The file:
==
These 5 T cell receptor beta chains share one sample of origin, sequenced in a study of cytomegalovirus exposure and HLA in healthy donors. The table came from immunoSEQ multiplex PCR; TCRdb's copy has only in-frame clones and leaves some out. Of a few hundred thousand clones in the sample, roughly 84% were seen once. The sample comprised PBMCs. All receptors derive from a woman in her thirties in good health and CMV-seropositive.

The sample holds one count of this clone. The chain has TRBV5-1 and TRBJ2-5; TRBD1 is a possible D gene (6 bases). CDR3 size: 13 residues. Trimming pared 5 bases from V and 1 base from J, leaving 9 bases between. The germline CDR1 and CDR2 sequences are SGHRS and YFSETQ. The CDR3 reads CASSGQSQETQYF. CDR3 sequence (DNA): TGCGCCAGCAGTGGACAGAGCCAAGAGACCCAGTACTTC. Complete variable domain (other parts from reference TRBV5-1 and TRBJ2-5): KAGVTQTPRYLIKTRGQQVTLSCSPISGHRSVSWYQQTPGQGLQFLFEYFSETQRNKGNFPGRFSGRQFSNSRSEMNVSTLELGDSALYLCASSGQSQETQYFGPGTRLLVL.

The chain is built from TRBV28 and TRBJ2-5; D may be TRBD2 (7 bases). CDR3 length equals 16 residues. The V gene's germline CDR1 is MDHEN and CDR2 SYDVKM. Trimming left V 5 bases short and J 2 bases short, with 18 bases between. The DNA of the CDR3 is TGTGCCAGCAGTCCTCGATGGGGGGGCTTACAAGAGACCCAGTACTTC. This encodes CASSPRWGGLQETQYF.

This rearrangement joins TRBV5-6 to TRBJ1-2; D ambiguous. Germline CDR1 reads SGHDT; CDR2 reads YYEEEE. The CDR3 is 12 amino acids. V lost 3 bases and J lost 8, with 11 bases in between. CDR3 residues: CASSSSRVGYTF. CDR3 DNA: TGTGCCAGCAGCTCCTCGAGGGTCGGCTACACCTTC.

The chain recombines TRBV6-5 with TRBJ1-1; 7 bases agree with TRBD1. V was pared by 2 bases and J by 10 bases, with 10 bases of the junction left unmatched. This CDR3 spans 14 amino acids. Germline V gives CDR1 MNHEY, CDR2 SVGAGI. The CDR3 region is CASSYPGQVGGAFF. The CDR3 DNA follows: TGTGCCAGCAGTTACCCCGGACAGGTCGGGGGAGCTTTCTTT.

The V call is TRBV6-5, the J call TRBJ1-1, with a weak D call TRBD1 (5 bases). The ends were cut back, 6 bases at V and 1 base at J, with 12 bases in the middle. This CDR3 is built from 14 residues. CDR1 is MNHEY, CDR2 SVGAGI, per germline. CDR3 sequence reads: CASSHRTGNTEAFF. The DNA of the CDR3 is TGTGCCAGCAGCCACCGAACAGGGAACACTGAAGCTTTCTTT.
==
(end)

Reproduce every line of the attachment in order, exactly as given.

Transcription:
These 5 T cell receptor beta chains share one sample of origin, sequenced in a study of cytomegalovirus exposure and HLA in healthy donors. The table came from immunoSEQ multiplex PCR; TCRdb's copy has only in-frame clones and leaves some out. Of a few hundred thousand clones in the sample, roughly 84% were seen once. The sample comprised PBMCs. All receptors derive from a woman in her thirties in good health and CMV-seropositive.

The sample holds one count of this clone. The chain has TRBV5-1 and TRBJ2-5; TRBD1 is a possible D gene (6 bases). CDR3 size: 13 residues. Trimming pared 5 bases from V and 1 base from J, leaving 9 bases between. The germline CDR1 and CDR2 sequences are SGHRS and YFSETQ. The CDR3 reads CASSGQSQETQYF. CDR3 sequence (DNA): TGCGCCAGCAGTGGACAGAGCCAAGAGACCCAGTACTTC. Complete variable domain (other parts from reference TRBV5-1 and TRBJ2-5): KAGVTQTPRYLIKTRGQQVTLSCSPISGHRSVSWYQQTPGQGLQFLFEYFSETQRNKGNFPGRFSGRQFSNSRSEMNVSTLELGDSALYLCASSGQSQETQYFGPGTRLLVL.

The chain is built from TRBV28 and TRBJ2-5; D may be TRBD2 (7 bases). CDR3 length equals 16 residues. The V gene's germline CDR1 is MDHEN and CDR2 SYDVKM. Trimming left V 5 bases short and J 2 bases short, with 18 bases between. The DNA of the CDR3 is TGTGCCAGCAGTCCTCGATGGGGGGGCTTACAAGAGACCCAGTACTTC. This encodes CASSPRWGGLQETQYF.

This rearrangement joins TRBV5-6 to TRBJ1-2; D ambiguous. Germline CDR1 reads SGHDT; CDR2 reads YYEEEE. The CDR3 is 12 amino acids. V lost 3 bases and J lost 8, with 11 bases in between. CDR3 residues: CASSSSRVGYTF. CDR3 DNA: TGTGCCAGCAGCTCCTCGAGGGTCGGCTACACCTTC.

The chain recombines TRBV6-5 with TRBJ1-1; 7 bases agree with TRBD1. V was pared by 2 bases and J by 10 bases, with 10 bases of the junction left unmatched. This CDR3 spans 14 amino acids. Germline V gives CDR1 MNHEY, CDR2 SVGAGI. The CDR3 region is CASSYPGQVGGAFF. The CDR3 DNA follows: TGTGCCAGCAGTTACCCCGGACAGGTCGGGGGAGCTTTCTTT.

The V call is TRBV6-5, the J call TRBJ1-1, with a weak D call TRBD1 (5 bases). The ends were cut back, 6 bases at V and 1 base at J, with 12 bases in the middle. This CDR3 is built from 14 residues. CDR1 is MNHEY, CDR2 SVGAGI, per germline. CDR3 sequence reads: CASSHRTGNTEAFF. The DNA of the CDR3 is TGTGCCAGCAGCCACCGAACAGGGAACACTGAAGCTTTCTTT.